“You Wrote Me a Letter!” Ensign, Jan. 1997, 61
It was my parents’ first trip in years to their former home in California. Many faces in the old ward had changed, but they were pleasantly surprised to note how many familiar faces remained.
As my mother stood in the foyer, a man hurried up to her. “Mrs. Pederson!”
My mother turned from her conversation with old friends to see a small, brown-suited man. His face seemed familiar to her but out of place in the foyer until, with mild surprise, she recognized my sister’s former fifth-grade teacher, who had not been a member of the Church when she knew him.
“Sister Pederson, where is your husband?” he asked.
“Why, Mr. Hadley! He’s somewhere over there,” she replied, pointing vaguely across the crowded foyer.
“I need to see your husband. Can you take me to him?” he insisted.
Excusing herself from her friends, she made her way to where my father was standing. Mr. Hadley clasped my father’s hand in both of his and, giving voice to long-unexpressed emotion, said, “Mr. Pederson, you wrote me a letter! You wrote me a letter!”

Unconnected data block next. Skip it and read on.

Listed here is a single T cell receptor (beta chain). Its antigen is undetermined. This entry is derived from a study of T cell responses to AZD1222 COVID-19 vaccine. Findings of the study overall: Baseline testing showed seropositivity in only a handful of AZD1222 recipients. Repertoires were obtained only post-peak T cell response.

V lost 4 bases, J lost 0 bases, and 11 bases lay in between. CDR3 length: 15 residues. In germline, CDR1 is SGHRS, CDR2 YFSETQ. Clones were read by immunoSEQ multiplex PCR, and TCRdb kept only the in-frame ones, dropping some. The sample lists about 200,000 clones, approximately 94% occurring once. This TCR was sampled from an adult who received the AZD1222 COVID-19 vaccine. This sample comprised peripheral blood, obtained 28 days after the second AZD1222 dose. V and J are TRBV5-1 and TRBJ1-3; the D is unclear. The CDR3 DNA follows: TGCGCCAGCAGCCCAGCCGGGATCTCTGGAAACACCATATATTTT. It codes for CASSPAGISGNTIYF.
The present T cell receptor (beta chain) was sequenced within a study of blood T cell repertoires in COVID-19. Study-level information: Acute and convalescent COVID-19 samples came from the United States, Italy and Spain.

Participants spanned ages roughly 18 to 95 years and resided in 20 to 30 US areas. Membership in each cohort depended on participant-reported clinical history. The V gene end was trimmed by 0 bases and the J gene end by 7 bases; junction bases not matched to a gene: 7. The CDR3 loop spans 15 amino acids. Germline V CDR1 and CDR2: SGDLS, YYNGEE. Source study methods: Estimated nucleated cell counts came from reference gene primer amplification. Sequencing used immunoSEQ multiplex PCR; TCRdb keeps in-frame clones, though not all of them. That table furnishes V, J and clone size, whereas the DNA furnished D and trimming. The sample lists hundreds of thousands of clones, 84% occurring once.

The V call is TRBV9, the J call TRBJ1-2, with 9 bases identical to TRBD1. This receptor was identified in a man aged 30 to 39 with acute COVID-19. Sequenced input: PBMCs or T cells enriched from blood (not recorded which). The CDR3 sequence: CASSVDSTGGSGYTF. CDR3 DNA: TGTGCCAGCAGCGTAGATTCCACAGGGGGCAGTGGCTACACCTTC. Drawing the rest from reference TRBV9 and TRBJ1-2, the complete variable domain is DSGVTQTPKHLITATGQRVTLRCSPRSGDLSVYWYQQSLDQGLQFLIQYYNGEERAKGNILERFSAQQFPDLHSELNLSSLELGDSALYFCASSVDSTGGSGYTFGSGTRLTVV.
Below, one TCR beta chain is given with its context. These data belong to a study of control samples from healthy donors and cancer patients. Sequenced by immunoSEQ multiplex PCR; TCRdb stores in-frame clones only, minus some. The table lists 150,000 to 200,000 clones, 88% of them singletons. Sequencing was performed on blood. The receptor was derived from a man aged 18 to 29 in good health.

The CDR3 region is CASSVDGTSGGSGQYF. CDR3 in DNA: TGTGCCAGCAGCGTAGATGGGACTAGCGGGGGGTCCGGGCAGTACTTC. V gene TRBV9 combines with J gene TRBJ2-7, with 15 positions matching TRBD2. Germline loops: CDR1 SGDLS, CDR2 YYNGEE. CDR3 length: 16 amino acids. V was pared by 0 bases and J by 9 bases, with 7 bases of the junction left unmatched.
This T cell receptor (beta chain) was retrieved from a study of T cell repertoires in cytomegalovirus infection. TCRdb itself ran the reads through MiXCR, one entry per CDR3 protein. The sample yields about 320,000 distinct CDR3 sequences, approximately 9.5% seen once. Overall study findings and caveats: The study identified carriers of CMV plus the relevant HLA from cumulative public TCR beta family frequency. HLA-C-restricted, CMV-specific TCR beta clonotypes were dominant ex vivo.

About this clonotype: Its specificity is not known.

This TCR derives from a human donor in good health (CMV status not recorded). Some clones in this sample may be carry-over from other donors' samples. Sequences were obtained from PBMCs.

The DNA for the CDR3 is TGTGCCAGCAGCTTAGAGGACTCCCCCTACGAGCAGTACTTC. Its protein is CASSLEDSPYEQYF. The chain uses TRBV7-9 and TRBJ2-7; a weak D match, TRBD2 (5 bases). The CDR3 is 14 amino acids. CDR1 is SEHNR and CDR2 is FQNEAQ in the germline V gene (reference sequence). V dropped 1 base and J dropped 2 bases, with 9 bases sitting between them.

My father’s thoughts flashed back to when he had written a note thanking the teacher for the special evening class he had held to teach parents the “new math” so they could better help their children.
Mr. Hadley continued, “In all my years of teaching, that was the only thank-you note I received from a parent.”
A few years after he received my dad’s letter, missionaries knocked at his door. He let them in because, as he explained to my father, “I knew you were Mormons, and I thought, if there was a church that could produce people like you and your daughter, I wanted to know more about it. That letter has made all the difference in my life. I joined the Church!”
My father had always regretted never having the opportunity to serve a full-time mission. On that Sunday he realized how far-reaching a simple act of kindness can be, and he experienced the joy that comes from helping prepare someone to learn about the gospel.